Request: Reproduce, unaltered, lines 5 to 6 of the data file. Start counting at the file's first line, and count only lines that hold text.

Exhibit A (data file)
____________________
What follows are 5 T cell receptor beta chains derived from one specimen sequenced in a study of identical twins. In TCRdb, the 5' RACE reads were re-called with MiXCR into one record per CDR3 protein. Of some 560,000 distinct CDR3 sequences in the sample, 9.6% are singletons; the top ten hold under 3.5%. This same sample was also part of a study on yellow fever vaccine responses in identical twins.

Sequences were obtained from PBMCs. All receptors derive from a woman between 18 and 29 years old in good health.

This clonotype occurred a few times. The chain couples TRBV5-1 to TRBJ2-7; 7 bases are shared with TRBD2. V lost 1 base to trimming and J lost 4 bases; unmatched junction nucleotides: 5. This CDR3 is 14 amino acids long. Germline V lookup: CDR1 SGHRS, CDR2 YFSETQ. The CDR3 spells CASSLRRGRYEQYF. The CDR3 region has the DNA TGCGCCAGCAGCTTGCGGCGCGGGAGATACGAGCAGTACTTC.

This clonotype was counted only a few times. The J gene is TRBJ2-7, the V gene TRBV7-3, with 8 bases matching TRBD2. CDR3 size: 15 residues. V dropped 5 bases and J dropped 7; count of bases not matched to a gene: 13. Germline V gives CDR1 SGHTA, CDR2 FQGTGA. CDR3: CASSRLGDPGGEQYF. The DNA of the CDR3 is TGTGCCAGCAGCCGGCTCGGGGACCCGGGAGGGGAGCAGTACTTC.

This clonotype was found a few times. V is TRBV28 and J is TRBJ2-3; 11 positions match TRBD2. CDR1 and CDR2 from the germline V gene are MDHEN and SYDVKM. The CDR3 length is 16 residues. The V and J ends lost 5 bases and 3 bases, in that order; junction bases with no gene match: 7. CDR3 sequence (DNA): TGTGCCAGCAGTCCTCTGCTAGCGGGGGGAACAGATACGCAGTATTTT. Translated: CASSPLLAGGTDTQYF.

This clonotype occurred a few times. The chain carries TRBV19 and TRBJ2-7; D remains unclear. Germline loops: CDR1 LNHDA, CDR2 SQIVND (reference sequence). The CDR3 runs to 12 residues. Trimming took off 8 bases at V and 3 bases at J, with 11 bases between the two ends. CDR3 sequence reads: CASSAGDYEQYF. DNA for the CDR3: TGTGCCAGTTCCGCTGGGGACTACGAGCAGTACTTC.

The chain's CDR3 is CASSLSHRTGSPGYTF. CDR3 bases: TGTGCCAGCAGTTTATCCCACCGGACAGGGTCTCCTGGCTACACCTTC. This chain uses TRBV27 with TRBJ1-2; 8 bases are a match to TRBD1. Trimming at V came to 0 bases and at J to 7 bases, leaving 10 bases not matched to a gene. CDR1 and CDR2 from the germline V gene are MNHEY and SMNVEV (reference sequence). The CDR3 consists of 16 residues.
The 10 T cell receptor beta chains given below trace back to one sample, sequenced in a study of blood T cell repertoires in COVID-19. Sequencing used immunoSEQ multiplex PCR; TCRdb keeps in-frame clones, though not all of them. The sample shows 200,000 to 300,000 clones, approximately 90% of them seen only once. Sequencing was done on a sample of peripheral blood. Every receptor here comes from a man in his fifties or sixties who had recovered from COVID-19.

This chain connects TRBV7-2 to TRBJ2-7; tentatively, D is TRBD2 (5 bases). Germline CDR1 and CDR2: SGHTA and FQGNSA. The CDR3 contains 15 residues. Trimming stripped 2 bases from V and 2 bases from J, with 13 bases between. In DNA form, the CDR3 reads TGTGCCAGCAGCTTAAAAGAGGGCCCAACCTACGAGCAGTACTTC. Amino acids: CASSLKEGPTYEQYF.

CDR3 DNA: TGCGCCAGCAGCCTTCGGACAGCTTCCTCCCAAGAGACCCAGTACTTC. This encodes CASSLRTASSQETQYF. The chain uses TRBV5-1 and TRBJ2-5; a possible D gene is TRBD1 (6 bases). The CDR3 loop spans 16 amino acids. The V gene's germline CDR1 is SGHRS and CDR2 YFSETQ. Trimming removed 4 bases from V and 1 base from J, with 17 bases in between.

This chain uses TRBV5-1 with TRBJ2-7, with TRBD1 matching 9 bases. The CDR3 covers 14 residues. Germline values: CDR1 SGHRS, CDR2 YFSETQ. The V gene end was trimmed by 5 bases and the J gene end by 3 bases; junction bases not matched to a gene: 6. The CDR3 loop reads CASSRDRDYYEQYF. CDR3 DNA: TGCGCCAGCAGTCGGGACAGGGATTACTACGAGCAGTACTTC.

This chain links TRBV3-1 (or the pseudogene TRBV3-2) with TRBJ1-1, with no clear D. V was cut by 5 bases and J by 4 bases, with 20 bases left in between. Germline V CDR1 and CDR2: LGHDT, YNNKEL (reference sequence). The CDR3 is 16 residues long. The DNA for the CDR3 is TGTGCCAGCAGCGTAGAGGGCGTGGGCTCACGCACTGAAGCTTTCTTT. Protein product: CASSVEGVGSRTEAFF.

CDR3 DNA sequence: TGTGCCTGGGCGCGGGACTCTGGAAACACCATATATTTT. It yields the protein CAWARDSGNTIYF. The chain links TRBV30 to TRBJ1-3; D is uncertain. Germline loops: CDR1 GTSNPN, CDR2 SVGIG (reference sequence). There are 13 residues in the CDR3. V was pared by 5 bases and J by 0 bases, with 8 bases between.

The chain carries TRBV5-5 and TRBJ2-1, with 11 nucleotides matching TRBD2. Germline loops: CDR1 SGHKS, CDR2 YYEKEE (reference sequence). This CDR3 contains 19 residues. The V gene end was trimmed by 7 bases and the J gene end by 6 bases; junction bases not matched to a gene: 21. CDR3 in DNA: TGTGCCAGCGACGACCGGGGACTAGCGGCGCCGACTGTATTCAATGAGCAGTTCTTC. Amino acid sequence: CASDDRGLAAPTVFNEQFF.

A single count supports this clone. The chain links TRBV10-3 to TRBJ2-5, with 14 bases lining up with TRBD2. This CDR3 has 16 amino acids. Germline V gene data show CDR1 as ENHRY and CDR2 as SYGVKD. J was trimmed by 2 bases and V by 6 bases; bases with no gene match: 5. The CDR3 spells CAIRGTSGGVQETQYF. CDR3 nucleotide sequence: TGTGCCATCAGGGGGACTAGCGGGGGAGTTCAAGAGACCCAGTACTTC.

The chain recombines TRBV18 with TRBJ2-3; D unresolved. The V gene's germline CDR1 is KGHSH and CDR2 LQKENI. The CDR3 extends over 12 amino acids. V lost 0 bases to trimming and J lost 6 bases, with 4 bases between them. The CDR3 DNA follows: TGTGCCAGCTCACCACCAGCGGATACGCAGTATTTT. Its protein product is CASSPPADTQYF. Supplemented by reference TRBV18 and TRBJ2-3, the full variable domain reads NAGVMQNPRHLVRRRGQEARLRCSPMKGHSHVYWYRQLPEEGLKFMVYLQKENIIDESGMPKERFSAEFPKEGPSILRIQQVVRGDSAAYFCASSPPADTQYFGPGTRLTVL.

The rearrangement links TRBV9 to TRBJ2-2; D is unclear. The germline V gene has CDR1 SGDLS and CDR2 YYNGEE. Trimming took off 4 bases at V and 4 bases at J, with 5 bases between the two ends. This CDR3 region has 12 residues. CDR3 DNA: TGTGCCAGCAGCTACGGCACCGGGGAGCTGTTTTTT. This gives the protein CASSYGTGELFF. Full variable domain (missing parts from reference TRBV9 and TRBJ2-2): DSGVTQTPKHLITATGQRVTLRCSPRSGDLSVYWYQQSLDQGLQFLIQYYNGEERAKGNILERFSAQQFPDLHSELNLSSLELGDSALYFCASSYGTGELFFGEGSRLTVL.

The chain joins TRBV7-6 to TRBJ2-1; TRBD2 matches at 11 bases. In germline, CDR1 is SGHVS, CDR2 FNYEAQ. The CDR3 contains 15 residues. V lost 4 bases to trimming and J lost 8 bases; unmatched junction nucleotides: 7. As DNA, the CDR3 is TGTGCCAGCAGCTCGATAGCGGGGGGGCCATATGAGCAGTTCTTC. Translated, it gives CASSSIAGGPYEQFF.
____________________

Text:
This clonotype was found a few times. V is TRBV28 and J is TRBJ2-3; 11 positions match TRBD2. CDR1 and CDR2 from the germline V gene are MDHEN and SYDVKM. The CDR3 length is 16 residues. The V and J ends lost 5 bases and 3 bases, in that order; junction bases with no gene match: 7. CDR3 sequence (DNA): TGTGCCAGCAGTCCTCTGCTAGCGGGGGGAACAGATACGCAGTATTTT. Translated: CASSPLLAGGTDTQYF.

This clonotype occurred a few times. The chain carries TRBV19 and TRBJ2-7; D remains unclear. Germline loops: CDR1 LNHDA, CDR2 SQIVND (reference sequence). The CDR3 runs to 12 residues. Trimming took off 8 bases at V and 3 bases at J, with 11 bases between the two ends. CDR3 sequence reads: CASSAGDYEQYF. DNA for the CDR3: TGTGCCAGTTCCGCTGGGGACTACGAGCAGTACTTC.